Correcting Mechanical Errors in Your Writing

by Tina Blue
January 9, 2001

Many mechanical errors that I see in both student and professional writing are obviously caused not by the author's lack of knowledge about correct usage but by his lack of concern for correctness.

     Sometimes this is a philosophical stance, based on the belief that correct usage is not all that important and that as long as a reader can make sense of a writer's work, then mechanical errors are irrelevant. (I argue against this position in my article "Why Bother with Spelling and Grammar Rules?" Some comments I received in the talk-back box when that article was posted on Themestream argue rather vehemently that mechanical errors are not important.)

Those writers who are not concerned with cleaning up mechanical errors in their work will not find what I say in this article interesting or useful. But I suspect that some ardent proponents of the position that correctness doesn't matter have taken that position in self-defense. In many cases it's not that they wouldn't like to be able to write correctly, but that the rules often seem so puzzling, arcane, and inconsistent that they despair of ever mastering them.

And as if the difficulty were not itself a sufficient obstacle to the aspiring writer, there are the self-appointed "Grammar Police," just waiting to pounce on any error and to hold its perpetrator up to public ridicule.* In the face of such mean-spirited attacks, it is no wonder that some people get defensive about the issue of correctness in their writing.

In my grammar and usage articles, I make no attempt to teach a lot of grammar, though sometimes I do offer some grammar, just to explain why something should be done one way rather than another. I am mainly interested in identifying points of grammar and usage that people are likely to have trouble with and to want quick, clear, authoritative answers to. The fact that these are among my most popular articles suggests that is exactly what a lot of writers are looking for.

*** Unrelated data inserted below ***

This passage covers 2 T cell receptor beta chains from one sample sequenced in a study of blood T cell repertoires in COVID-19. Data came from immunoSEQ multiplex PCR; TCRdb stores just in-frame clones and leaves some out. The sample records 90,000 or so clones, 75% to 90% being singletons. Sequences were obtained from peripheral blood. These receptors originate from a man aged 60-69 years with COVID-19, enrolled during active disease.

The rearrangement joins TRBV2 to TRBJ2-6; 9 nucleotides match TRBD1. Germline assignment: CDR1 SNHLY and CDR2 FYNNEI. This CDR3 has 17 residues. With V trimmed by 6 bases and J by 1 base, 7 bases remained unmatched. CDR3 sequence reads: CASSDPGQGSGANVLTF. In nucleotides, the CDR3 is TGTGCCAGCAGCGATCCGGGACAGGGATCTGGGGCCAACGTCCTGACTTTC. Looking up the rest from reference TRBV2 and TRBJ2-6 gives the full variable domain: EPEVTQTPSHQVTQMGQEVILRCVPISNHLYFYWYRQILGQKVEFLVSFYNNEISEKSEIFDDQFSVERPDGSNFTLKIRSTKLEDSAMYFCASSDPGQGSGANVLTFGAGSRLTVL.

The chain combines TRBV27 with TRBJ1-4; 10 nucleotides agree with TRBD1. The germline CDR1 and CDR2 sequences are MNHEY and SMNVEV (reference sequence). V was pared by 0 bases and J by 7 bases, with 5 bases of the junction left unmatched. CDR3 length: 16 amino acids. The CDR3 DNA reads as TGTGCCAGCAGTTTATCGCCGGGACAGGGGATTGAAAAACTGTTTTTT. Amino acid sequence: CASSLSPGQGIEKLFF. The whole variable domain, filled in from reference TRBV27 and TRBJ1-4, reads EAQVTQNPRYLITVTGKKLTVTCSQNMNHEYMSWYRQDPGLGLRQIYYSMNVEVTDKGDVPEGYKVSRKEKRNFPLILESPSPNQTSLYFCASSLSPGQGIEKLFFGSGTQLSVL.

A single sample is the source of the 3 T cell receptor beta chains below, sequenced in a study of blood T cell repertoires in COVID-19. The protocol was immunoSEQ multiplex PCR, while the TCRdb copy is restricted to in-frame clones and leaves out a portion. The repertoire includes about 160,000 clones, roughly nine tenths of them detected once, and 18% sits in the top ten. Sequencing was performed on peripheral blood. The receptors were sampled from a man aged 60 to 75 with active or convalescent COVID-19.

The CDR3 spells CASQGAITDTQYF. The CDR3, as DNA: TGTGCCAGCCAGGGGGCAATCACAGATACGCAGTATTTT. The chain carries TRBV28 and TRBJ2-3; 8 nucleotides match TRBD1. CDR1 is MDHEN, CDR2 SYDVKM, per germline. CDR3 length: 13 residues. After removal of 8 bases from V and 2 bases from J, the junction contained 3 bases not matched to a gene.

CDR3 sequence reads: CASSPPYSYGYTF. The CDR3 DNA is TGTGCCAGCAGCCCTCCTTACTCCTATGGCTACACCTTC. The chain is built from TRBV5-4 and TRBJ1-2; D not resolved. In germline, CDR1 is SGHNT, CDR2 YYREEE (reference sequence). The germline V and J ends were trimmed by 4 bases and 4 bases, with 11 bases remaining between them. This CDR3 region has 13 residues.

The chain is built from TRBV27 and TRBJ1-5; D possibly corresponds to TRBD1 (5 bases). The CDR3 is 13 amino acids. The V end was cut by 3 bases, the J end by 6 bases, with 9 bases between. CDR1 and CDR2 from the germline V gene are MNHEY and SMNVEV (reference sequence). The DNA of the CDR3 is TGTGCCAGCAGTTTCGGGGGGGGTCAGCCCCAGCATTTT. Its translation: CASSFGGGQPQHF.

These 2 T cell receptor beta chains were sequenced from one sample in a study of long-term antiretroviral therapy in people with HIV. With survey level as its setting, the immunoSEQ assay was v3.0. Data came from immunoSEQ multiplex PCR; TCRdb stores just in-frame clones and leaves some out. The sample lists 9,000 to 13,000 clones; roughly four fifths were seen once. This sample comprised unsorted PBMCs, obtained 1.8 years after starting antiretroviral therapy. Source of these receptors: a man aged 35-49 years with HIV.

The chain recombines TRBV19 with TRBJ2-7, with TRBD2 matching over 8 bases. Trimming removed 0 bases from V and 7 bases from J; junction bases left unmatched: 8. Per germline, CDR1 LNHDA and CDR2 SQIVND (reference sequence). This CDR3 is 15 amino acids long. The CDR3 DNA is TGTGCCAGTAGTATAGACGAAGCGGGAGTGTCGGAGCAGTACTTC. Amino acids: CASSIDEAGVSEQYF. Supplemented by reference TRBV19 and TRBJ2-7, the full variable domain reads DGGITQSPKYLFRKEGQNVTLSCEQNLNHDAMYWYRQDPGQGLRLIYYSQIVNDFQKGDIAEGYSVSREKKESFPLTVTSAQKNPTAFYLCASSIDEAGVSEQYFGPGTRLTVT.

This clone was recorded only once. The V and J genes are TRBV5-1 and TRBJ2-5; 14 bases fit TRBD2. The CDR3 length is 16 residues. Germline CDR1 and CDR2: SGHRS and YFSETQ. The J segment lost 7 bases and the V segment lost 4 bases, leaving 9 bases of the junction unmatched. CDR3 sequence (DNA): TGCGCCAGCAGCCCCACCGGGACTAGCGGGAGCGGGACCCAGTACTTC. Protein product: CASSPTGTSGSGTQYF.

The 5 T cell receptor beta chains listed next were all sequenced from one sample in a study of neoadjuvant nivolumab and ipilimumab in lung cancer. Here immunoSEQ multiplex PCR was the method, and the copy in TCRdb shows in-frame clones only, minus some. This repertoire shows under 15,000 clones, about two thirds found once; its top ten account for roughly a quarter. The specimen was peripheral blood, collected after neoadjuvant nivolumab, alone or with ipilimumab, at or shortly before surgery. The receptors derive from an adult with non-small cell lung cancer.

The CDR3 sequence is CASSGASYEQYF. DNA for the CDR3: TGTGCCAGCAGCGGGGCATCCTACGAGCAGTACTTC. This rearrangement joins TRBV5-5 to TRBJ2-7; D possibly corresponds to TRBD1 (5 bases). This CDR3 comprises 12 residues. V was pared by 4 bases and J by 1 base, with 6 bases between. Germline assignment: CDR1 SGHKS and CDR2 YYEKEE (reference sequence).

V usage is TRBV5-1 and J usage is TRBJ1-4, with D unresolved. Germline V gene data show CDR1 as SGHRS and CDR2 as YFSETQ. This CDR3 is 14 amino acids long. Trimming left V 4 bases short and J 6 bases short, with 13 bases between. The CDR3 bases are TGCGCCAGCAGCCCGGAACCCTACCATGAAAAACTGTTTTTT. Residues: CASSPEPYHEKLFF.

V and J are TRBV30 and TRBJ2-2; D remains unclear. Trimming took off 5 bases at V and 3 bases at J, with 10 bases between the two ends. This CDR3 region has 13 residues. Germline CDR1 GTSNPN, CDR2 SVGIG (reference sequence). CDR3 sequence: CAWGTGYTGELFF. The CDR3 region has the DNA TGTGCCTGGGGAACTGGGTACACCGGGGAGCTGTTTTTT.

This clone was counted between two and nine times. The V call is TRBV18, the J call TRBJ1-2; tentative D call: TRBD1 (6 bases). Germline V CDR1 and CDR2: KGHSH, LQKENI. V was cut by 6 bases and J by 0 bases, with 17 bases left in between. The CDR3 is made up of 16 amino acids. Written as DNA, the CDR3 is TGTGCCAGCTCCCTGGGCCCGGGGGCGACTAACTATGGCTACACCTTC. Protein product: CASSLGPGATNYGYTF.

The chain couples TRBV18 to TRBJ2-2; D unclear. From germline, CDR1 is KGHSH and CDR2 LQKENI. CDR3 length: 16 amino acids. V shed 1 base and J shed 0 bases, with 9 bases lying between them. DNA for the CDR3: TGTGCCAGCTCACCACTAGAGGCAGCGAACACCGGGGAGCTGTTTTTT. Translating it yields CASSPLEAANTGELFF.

So let's assume you want to minimize the mechanical errors in your own writing, but you dread the idea of "going back to school" to a subject you probably hated the first time through. Is there anything you can do to significantly reduce your errors, short of undertaking a prolonged course of study?

Actually, there is. In fact, it is not at all difficult to dramatically improve your writing within an astonishingly short time. (I am referring here only to correctness, not to the quality of style or content--though of course correctness does have some bearing on style.)

There are two main steps to this process: (1) correcting errors that you really know better than to make, and (2) correcting errors you make either because you don't know they are errors, or because you don't know how to spot and correct them in your writing.

For the rest of this article I will focus only on the first step of this process. The second step is dealt with in
"Is There an Easy Way to Correct My Own Mechanical Errors?"

Proofread, Proofread, Proofread!

I am astonished sometimes at the evidence that some internet writers don't even check their work once they have posted it. Some of the errors (mostly typos, like "wwhichc," which I saw in an article I once read) are so obvious that even a quick once-over would reveal them.  Of course, it's always possible that an article was posted under the influence of drugs, alcohol, or sleep-deprivation, but even then the writer could go back the next day while rested and sober to look over his work.